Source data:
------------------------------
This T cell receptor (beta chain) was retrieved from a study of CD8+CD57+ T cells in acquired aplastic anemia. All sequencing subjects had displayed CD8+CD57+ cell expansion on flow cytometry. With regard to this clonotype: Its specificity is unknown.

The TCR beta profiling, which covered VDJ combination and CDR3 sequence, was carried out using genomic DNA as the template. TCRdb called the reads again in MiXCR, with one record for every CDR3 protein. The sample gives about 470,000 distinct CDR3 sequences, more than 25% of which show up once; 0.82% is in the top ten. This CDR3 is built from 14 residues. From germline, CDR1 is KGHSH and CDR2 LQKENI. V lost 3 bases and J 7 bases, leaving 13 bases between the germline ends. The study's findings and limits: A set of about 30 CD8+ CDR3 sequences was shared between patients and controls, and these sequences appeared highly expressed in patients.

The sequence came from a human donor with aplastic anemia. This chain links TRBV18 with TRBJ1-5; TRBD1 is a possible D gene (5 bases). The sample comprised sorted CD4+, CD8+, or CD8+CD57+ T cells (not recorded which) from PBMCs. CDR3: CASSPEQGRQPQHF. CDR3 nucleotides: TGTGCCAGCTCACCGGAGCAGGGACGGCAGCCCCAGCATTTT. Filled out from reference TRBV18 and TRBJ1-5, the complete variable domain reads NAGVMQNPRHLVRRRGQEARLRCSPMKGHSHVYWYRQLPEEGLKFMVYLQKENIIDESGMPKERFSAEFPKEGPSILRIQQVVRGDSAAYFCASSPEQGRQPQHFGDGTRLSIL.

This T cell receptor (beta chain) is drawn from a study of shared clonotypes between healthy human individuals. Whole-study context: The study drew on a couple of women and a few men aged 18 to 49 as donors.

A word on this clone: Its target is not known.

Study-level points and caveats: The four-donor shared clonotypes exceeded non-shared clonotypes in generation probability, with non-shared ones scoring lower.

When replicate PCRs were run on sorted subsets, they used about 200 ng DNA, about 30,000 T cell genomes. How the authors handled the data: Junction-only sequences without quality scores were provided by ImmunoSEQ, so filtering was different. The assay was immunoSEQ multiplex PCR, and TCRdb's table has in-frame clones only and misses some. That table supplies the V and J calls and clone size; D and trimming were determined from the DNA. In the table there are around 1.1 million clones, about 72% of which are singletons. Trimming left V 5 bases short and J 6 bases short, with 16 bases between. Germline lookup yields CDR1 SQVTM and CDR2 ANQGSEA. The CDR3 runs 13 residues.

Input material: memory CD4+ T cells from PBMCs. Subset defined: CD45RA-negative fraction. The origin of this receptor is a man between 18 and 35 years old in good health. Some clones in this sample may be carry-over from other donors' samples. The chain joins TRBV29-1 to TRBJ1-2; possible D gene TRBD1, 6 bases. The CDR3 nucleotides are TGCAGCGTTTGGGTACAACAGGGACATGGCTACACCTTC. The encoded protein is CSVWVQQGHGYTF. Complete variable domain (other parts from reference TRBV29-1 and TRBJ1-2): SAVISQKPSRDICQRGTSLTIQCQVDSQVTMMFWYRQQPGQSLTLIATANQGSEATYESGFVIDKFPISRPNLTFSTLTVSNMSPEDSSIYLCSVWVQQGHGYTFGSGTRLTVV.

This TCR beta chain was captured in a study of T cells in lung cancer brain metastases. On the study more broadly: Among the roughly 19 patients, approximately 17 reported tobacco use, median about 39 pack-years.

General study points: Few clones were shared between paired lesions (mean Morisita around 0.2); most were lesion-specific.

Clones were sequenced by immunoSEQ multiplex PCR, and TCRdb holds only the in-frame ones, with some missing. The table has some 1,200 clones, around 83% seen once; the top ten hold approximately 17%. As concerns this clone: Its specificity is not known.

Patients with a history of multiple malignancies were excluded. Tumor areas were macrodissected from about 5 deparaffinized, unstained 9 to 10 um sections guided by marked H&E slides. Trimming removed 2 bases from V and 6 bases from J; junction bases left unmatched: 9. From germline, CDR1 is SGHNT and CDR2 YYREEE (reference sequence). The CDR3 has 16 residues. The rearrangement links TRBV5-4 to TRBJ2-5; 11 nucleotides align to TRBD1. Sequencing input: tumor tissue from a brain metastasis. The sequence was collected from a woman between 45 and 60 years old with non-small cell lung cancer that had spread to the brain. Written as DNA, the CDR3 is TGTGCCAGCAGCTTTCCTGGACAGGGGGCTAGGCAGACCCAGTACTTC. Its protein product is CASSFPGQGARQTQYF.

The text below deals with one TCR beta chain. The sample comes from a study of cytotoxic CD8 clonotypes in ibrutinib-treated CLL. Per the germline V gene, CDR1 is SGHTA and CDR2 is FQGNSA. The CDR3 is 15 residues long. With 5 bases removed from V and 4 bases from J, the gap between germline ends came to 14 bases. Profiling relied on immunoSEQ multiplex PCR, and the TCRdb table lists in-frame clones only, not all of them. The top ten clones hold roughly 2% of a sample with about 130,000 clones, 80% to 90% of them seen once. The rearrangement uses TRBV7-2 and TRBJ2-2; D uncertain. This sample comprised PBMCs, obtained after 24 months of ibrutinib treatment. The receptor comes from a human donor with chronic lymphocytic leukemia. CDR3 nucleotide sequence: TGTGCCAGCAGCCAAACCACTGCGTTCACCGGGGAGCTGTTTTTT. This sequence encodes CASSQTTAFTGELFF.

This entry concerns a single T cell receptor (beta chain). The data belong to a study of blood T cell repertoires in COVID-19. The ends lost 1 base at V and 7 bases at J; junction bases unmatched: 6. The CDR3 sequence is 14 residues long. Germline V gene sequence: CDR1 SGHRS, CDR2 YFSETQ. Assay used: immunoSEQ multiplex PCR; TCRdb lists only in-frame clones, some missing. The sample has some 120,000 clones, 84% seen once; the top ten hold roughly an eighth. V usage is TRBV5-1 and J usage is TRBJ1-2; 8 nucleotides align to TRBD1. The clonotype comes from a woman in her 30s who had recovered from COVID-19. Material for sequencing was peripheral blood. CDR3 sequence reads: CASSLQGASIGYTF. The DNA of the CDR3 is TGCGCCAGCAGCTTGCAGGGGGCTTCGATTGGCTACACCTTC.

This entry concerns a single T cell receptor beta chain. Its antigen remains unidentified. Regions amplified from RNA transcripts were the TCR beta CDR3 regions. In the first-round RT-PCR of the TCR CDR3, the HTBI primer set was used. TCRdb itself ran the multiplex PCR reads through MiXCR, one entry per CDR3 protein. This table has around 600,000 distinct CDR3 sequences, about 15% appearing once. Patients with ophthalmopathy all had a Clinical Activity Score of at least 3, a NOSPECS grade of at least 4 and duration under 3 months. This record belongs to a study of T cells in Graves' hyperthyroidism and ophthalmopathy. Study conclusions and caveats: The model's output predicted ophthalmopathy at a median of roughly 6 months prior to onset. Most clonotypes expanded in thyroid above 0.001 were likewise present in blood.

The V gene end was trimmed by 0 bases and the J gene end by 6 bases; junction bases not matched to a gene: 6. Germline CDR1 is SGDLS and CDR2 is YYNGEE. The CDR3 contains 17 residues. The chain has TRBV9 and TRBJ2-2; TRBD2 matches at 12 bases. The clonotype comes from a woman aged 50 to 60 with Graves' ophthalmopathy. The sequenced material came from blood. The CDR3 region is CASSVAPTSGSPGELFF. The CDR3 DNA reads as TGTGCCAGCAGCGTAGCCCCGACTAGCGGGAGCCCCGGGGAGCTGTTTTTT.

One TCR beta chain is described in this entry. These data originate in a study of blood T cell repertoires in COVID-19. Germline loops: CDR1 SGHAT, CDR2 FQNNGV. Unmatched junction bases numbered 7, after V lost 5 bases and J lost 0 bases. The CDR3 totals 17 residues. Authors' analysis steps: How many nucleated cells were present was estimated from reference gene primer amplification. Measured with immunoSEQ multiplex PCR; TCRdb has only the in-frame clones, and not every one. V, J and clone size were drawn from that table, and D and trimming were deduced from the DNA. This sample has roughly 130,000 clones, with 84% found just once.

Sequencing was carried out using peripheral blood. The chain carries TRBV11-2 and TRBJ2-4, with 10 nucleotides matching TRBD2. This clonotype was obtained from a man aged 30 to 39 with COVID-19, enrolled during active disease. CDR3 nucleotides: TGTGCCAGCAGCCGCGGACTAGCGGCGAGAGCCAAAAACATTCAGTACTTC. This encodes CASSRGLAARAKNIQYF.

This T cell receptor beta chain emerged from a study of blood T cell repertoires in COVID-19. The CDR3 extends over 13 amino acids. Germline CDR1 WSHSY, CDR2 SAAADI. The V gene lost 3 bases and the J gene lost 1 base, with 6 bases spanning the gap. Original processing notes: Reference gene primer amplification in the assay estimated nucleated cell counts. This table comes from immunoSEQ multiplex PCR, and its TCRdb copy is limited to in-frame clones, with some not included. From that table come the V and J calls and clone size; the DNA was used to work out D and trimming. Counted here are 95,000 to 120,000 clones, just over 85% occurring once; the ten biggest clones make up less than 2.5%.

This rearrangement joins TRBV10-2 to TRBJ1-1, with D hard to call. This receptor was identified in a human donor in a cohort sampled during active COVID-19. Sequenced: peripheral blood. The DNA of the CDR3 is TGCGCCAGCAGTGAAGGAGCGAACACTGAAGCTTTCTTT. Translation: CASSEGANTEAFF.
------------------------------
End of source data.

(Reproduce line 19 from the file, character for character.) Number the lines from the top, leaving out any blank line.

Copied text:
This T cell receptor beta chain emerged from a study of blood T cell repertoires in COVID-19. The CDR3 extends over 13 amino acids. Germline CDR1 WSHSY, CDR2 SAAADI. The V gene lost 3 bases and the J gene lost 1 base, with 6 bases spanning the gap. Original processing notes: Reference gene primer amplification in the assay estimated nucleated cell counts. This table comes from immunoSEQ multiplex PCR, and its TCRdb copy is limited to in-frame clones, with some not included. From that table come the V and J calls and clone size; the DNA was used to work out D and trimming. Counted here are 95,000 to 120,000 clones, just over 85% occurring once; the ten biggest clones make up less than 2.5%.